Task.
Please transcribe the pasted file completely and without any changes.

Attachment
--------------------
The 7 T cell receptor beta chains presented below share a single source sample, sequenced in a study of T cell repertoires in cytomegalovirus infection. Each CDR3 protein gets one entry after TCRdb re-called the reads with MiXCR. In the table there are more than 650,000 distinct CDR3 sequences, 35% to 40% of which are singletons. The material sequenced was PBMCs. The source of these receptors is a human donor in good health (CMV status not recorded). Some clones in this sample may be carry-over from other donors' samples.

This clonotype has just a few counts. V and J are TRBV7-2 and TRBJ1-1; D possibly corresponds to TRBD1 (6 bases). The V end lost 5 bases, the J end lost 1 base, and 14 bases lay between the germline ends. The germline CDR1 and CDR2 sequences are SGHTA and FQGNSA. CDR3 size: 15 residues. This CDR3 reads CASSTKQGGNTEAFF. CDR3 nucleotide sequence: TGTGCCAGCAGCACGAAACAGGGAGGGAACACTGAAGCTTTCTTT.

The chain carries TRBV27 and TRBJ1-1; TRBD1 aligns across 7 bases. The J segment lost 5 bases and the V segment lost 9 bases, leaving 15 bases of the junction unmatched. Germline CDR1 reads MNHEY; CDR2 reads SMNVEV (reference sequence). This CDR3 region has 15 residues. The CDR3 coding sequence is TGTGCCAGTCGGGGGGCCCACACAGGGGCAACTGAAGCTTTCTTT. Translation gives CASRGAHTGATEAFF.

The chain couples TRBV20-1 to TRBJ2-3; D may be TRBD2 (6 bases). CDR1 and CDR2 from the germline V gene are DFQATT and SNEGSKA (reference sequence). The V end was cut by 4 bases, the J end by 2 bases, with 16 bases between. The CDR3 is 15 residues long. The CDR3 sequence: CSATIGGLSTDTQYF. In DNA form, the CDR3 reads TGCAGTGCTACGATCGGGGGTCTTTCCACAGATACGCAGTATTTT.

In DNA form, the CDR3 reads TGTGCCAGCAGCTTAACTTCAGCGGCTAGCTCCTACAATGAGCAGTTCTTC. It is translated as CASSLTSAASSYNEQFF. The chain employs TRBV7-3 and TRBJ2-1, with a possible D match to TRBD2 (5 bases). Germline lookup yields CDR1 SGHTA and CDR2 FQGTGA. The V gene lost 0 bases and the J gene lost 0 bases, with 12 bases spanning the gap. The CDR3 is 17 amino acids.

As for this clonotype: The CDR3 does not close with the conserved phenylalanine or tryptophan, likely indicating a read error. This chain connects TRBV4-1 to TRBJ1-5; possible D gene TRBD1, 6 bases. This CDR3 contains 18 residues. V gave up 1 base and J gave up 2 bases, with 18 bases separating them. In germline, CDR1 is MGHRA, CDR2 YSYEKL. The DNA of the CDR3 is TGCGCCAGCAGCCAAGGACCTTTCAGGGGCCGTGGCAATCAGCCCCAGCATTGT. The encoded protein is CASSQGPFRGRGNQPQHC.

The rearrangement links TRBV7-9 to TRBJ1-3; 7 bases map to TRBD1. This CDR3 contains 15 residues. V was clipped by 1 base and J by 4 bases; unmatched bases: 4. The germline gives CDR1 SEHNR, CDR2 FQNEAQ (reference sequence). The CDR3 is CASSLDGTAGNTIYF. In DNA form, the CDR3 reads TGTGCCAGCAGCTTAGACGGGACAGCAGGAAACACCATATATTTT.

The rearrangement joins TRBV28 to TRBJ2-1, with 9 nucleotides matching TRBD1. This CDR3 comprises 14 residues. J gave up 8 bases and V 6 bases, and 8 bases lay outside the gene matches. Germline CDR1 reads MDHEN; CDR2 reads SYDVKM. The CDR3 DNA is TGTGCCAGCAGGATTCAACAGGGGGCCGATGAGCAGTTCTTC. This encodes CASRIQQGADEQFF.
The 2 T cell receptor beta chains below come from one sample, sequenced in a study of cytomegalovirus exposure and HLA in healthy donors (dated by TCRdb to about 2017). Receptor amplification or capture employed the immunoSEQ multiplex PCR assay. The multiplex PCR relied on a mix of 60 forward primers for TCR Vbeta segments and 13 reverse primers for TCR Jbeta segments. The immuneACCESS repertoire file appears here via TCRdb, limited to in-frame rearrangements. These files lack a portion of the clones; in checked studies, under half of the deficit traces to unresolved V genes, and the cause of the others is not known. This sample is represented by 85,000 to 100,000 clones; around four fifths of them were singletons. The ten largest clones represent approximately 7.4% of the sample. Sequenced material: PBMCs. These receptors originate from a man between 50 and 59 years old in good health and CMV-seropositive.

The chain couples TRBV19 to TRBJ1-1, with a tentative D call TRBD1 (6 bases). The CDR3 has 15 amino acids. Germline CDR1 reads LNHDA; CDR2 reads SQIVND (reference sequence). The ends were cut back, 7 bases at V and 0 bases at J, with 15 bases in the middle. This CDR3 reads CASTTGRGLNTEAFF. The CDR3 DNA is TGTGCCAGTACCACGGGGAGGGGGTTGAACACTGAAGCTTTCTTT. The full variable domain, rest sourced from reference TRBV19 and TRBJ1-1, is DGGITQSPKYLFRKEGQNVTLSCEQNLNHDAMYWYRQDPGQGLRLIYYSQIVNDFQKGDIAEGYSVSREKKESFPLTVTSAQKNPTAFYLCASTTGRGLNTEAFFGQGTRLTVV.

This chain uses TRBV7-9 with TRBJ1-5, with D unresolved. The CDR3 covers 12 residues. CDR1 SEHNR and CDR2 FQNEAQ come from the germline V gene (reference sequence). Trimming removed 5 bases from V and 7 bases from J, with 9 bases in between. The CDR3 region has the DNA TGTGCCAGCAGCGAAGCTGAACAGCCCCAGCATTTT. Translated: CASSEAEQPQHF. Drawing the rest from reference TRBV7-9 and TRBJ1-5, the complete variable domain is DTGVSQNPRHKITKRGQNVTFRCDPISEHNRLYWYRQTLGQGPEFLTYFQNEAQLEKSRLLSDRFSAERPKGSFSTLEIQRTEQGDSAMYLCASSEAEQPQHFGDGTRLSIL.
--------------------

The 7 T cell receptor beta chains presented below share a single source sample, sequenced in a study of T cell repertoires in cytomegalovirus infection. Each CDR3 protein gets one entry after TCRdb re-called the reads with MiXCR. In the table there are more than 650,000 distinct CDR3 sequences, 35% to 40% of which are singletons. The material sequenced was PBMCs. The source of these receptors is a human donor in good health (CMV status not recorded). Some clones in this sample may be carry-over from other donors' samples.

This clonotype has just a few counts. V and J are TRBV7-2 and TRBJ1-1; D possibly corresponds to TRBD1 (6 bases). The V end lost 5 bases, the J end lost 1 base, and 14 bases lay between the germline ends. The germline CDR1 and CDR2 sequences are SGHTA and FQGNSA. CDR3 size: 15 residues. This CDR3 reads CASSTKQGGNTEAFF. CDR3 nucleotide sequence: TGTGCCAGCAGCACGAAACAGGGAGGGAACACTGAAGCTTTCTTT.

The chain carries TRBV27 and TRBJ1-1; TRBD1 aligns across 7 bases. The J segment lost 5 bases and the V segment lost 9 bases, leaving 15 bases of the junction unmatched. Germline CDR1 reads MNHEY; CDR2 reads SMNVEV (reference sequence). This CDR3 region has 15 residues. The CDR3 coding sequence is TGTGCCAGTCGGGGGGCCCACACAGGGGCAACTGAAGCTTTCTTT. Translation gives CASRGAHTGATEAFF.

The chain couples TRBV20-1 to TRBJ2-3; D may be TRBD2 (6 bases). CDR1 and CDR2 from the germline V gene are DFQATT and SNEGSKA (reference sequence). The V end was cut by 4 bases, the J end by 2 bases, with 16 bases between. The CDR3 is 15 residues long. The CDR3 sequence: CSATIGGLSTDTQYF. In DNA form, the CDR3 reads TGCAGTGCTACGATCGGGGGTCTTTCCACAGATACGCAGTATTTT.

In DNA form, the CDR3 reads TGTGCCAGCAGCTTAACTTCAGCGGCTAGCTCCTACAATGAGCAGTTCTTC. It is translated as CASSLTSAASSYNEQFF. The chain employs TRBV7-3 and TRBJ2-1, with a possible D match to TRBD2 (5 bases). Germline lookup yields CDR1 SGHTA and CDR2 FQGTGA. The V gene lost 0 bases and the J gene lost 0 bases, with 12 bases spanning the gap. The CDR3 is 17 amino acids.

As for this clonotype: The CDR3 does not close with the conserved phenylalanine or tryptophan, likely indicating a read error. This chain connects TRBV4-1 to TRBJ1-5; possible D gene TRBD1, 6 bases. This CDR3 contains 18 residues. V gave up 1 base and J gave up 2 bases, with 18 bases separating them. In germline, CDR1 is MGHRA, CDR2 YSYEKL. The DNA of the CDR3 is TGCGCCAGCAGCCAAGGACCTTTCAGGGGCCGTGGCAATCAGCCCCAGCATTGT. The encoded protein is CASSQGPFRGRGNQPQHC.

The rearrangement links TRBV7-9 to TRBJ1-3; 7 bases map to TRBD1. This CDR3 contains 15 residues. V was clipped by 1 base and J by 4 bases; unmatched bases: 4. The germline gives CDR1 SEHNR, CDR2 FQNEAQ (reference sequence). The CDR3 is CASSLDGTAGNTIYF. In DNA form, the CDR3 reads TGTGCCAGCAGCTTAGACGGGACAGCAGGAAACACCATATATTTT.

The rearrangement joins TRBV28 to TRBJ2-1, with 9 nucleotides matching TRBD1. This CDR3 comprises 14 residues. J gave up 8 bases and V 6 bases, and 8 bases lay outside the gene matches. Germline CDR1 reads MDHEN; CDR2 reads SYDVKM. The CDR3 DNA is TGTGCCAGCAGGATTCAACAGGGGGCCGATGAGCAGTTCTTC. This encodes CASRIQQGADEQFF.
The 2 T cell receptor beta chains below come from one sample, sequenced in a study of cytomegalovirus exposure and HLA in healthy donors (dated by TCRdb to about 2017). Receptor amplification or capture employed the immunoSEQ multiplex PCR assay. The multiplex PCR relied on a mix of 60 forward primers for TCR Vbeta segments and 13 reverse primers for TCR Jbeta segments. The immuneACCESS repertoire file appears here via TCRdb, limited to in-frame rearrangements. These files lack a portion of the clones; in checked studies, under half of the deficit traces to unresolved V genes, and the cause of the others is not known. This sample is represented by 85,000 to 100,000 clones; around four fifths of them were singletons. The ten largest clones represent approximately 7.4% of the sample. Sequenced material: PBMCs. These receptors originate from a man between 50 and 59 years old in good health and CMV-seropositive.

The chain couples TRBV19 to TRBJ1-1, with a tentative D call TRBD1 (6 bases). The CDR3 has 15 amino acids. Germline CDR1 reads LNHDA; CDR2 reads SQIVND (reference sequence). The ends were cut back, 7 bases at V and 0 bases at J, with 15 bases in the middle. This CDR3 reads CASTTGRGLNTEAFF. The CDR3 DNA is TGTGCCAGTACCACGGGGAGGGGGTTGAACACTGAAGCTTTCTTT. The full variable domain, rest sourced from reference TRBV19 and TRBJ1-1, is DGGITQSPKYLFRKEGQNVTLSCEQNLNHDAMYWYRQDPGQGLRLIYYSQIVNDFQKGDIAEGYSVSREKKESFPLTVTSAQKNPTAFYLCASTTGRGLNTEAFFGQGTRLTVV.

This chain uses TRBV7-9 with TRBJ1-5, with D unresolved. The CDR3 covers 12 residues. CDR1 SEHNR and CDR2 FQNEAQ come from the germline V gene (reference sequence). Trimming removed 5 bases from V and 7 bases from J, with 9 bases in between. The CDR3 region has the DNA TGTGCCAGCAGCGAAGCTGAACAGCCCCAGCATTTT. Translated: CASSEAEQPQHF. Drawing the rest from reference TRBV7-9 and TRBJ1-5, the complete variable domain is DTGVSQNPRHKITKRGQNVTFRCDPISEHNRLYWYRQTLGQGPEFLTYFQNEAQLEKSRLLSDRFSAERPKGSFSTLEIQRTEQGDSAMYLCASSEAEQPQHFGDGTRLSIL.